He even goes far enough to say that the numerical value of 666, most notable referred to as the sign of the devil is actual the symbol for the anti-Christ; meaning the second coming of Christ or new Christ. In the interview with a CNN correspondent, José Luis De Jesús Miranda says, “666, the Antichrist, do not put your eyes on Jesus Christ of Nazareth… put it in Jesus Christ after the cross”. Mr. Luis De Jesús Miranda Miranda then goes on to say, “thats him, [the anti-Christ].”

If everyone who has a 666 tattoo is going to heaven, Miranda is sure going to have a hard time explaining what those Hell’s Angels are doing in paradise…

Even among the more rabid fundamentalist Christians, Miranda is too far gone in his nutiness to be taken seriously: “According to 1st John 2:22, Jose Luis De Jesus Miranda is a LIAR and an ANTICHRIST. To no surprise, he uses reverse psychology, openly admitting to being an “Antichrist,” which confuses his victims. But one thing Mr. Miranda won’t admit to is being a BIG LIAR. Anyone who perverts the Gospel message, or denies the Lord Jesus Christ is a LIAR! 1st John 2:22 calls Mr. Miranda a “LIAR.””

Strong words for a Christian, I suppose. I have others I’d use that are less polite. What’s a polite synonym for scam artist?

Despite the evident silliness of his claims, Miranda seems to have a strong, passionate and equally loony following. In a 2007 story from CNN,

De Jesus says he learned he was Jesus reincarnate when he was visited in a dream by angels.
“The prophets, they spoke about me. It took me time to learn that, but I am what they were expecting, what they have been expecting for 2,000 years,” de Jesus says.
Followers have protested Christian churches in Miami and Latin America, disrupting services and smashing crosses and statues of Jesus. De Jesus preaches there is no devil and no sin. His followers, he says, literally can do no wrong in God’s eyes.The church calls itself the “Government of God on Earth” and uses a seal similar to the United States.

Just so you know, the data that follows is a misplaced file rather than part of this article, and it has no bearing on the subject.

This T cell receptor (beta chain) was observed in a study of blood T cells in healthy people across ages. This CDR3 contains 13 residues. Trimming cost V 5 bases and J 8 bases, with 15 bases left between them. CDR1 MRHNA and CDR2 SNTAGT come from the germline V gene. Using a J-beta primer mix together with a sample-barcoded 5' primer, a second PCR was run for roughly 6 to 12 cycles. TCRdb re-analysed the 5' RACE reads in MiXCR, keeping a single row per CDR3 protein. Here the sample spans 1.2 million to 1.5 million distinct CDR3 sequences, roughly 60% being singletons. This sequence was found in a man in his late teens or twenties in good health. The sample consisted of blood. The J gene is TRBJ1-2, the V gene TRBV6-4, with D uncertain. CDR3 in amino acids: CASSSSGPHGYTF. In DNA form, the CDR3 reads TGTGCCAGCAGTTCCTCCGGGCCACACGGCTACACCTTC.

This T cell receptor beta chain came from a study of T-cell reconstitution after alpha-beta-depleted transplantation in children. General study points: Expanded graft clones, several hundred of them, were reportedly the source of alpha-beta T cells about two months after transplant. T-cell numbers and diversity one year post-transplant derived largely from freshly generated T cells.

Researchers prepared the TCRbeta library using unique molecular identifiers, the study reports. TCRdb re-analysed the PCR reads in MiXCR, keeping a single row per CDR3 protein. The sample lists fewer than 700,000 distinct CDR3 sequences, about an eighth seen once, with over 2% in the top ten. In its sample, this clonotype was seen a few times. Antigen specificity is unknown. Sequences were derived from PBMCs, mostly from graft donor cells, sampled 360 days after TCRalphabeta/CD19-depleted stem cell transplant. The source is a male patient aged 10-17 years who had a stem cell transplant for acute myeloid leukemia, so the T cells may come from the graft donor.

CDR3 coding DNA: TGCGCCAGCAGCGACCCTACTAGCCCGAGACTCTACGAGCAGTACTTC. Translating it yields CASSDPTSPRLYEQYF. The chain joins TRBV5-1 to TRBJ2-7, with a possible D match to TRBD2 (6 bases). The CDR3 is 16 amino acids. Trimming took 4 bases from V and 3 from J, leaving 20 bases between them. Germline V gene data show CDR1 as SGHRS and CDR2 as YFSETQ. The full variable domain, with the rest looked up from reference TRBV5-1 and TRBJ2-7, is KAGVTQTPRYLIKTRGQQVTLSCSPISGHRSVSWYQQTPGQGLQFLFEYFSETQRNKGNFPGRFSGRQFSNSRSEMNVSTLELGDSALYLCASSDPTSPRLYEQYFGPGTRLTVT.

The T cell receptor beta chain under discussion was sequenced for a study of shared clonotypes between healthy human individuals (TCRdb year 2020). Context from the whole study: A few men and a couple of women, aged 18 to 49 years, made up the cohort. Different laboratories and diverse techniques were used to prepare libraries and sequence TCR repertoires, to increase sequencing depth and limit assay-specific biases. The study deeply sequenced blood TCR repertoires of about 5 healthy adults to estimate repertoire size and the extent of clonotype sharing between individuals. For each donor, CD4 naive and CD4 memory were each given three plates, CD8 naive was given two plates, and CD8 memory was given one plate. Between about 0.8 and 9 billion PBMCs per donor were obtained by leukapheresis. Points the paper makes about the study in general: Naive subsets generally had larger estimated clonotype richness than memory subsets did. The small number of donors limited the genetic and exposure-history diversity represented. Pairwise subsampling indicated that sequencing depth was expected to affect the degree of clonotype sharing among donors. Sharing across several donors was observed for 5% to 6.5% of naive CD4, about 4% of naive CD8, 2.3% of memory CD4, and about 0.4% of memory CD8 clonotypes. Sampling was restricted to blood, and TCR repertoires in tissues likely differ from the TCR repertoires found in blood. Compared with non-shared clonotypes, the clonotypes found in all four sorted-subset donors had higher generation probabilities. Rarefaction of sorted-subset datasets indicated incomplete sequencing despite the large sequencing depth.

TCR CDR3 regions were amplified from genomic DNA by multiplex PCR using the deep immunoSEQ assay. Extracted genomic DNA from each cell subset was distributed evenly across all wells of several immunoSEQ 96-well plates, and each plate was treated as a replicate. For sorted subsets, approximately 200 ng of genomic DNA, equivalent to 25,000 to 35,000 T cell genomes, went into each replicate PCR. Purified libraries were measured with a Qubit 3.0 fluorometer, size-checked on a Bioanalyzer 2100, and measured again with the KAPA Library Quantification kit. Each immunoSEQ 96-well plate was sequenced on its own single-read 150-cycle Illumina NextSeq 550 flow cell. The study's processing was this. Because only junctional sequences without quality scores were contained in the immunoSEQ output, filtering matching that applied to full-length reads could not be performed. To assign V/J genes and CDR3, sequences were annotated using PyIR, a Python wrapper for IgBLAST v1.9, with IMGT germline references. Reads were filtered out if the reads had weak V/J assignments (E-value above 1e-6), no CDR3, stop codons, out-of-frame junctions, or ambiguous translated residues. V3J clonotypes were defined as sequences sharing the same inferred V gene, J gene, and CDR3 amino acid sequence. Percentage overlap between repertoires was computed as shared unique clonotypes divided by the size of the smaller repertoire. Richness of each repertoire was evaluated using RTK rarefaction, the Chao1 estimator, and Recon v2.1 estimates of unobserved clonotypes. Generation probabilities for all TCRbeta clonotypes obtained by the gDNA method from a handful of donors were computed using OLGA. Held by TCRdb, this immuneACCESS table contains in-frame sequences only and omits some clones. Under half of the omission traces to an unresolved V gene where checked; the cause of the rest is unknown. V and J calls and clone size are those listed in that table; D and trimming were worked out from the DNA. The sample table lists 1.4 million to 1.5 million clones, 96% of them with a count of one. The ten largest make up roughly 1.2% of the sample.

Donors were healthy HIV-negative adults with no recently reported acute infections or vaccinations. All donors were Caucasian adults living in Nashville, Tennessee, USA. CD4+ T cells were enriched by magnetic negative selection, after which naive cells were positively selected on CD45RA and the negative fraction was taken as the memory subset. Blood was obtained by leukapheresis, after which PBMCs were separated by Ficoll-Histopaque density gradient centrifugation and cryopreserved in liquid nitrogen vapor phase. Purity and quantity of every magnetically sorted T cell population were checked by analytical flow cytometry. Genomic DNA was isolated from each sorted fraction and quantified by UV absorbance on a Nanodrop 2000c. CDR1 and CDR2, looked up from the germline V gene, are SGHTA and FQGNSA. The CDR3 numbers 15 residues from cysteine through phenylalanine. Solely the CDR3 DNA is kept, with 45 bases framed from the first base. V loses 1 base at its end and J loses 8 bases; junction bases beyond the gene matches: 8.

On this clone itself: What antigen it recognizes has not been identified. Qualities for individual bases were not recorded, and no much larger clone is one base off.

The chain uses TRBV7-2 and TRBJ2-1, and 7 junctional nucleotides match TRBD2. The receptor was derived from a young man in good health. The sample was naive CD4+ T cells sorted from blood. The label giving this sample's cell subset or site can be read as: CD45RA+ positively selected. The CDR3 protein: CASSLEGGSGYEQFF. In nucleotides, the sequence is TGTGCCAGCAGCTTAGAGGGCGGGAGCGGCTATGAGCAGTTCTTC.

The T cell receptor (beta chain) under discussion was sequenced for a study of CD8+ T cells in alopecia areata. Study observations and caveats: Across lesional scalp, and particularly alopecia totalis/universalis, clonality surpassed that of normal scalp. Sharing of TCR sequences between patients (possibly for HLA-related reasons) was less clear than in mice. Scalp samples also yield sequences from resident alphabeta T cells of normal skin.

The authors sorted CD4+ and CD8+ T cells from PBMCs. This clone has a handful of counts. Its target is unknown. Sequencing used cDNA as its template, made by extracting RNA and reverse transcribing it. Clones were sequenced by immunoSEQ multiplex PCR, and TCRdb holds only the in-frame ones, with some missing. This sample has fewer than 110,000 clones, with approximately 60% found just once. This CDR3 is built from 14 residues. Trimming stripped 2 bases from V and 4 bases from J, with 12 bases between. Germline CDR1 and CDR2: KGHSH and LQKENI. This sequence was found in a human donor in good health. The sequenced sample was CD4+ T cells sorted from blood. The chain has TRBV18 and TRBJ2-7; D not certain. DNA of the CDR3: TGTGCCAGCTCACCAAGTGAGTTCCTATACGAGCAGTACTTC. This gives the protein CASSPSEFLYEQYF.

If Creciendo en Gracia is an atypical religious group, de Jesus also does not fit the mold of the average church leader. De Jesus flouts traditional vows of poverty.

Well, so does every fundamentalist US preacher I’ve ever read about, but Miranda is pretty showy even compared to the typical tvangelist. Ostentatious display of the money he’s bilked from gullible followers is not what makes Miranda special, however. Nor is it his slick self-promotion, his advertising, self-aggrandizing cable TV show, or his claims of divinity. It’s rather than he claims there is no sin, so you’re basically free to be a hedonist, a la Aleister Crowley. I wonder if there’s a Hedonism beach resort reserved for Miranda’s followers.

As the Houston Post reported:

His message is simple (you know, once you get over the whole “I am Jesus” thing). All sin died with Christ on the cross. Anytime a priest or a preacher calls you a sinner, he’s a liar who’s trying to steal your money. In fact, other churches should be picketed, which is something his followers have done in Miami and Latin America.

I wonder how his culties will feel on July 1, when the rest of America is waking up on that Sunday morning, thinking nothing has changed. Probably like ol’ Howard Camping’s followers who sold all their belongings and quit their jobs for the ‘rapture” that never came. I’d like to own a tattoo removal franchise in Miranda’s home town next July.

I guess I just don’t have a lot of sympathy for people who follow – and fund – wingnuts like Miranda.

04/27/12

Analytic thinking can decrease religious belief


I read a story in Science News today about a study that shows, “analytic thinking can decrease religious belief, even in devout believers.”